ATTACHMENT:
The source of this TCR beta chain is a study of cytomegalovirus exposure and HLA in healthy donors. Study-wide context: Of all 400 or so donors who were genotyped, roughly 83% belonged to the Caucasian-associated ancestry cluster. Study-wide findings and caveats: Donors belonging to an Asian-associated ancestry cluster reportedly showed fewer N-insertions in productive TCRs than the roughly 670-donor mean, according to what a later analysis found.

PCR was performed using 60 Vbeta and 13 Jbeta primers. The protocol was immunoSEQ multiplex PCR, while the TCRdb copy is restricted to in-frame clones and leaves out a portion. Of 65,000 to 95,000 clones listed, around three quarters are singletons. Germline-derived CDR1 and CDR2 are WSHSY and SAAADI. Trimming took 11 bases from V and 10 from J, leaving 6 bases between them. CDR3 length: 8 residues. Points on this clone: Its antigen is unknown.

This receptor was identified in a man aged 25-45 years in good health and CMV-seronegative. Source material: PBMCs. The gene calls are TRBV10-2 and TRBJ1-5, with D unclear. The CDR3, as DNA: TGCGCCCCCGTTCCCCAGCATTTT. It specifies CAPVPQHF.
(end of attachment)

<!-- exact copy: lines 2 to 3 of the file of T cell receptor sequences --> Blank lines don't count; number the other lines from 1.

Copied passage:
PCR was performed using 60 Vbeta and 13 Jbeta primers. The protocol was immunoSEQ multiplex PCR, while the TCRdb copy is restricted to in-frame clones and leaves out a portion. Of 65,000 to 95,000 clones listed, around three quarters are singletons. Germline-derived CDR1 and CDR2 are WSHSY and SAAADI. Trimming took 11 bases from V and 10 from J, leaving 6 bases between them. CDR3 length: 8 residues. Points on this clone: Its antigen is unknown.

This receptor was identified in a man aged 25-45 years in good health and CMV-seronegative. Source material: PBMCs. The gene calls are TRBV10-2 and TRBJ1-5, with D unclear. The CDR3, as DNA: TGCGCCCCCGTTCCCCAGCATTTT. It specifies CAPVPQHF.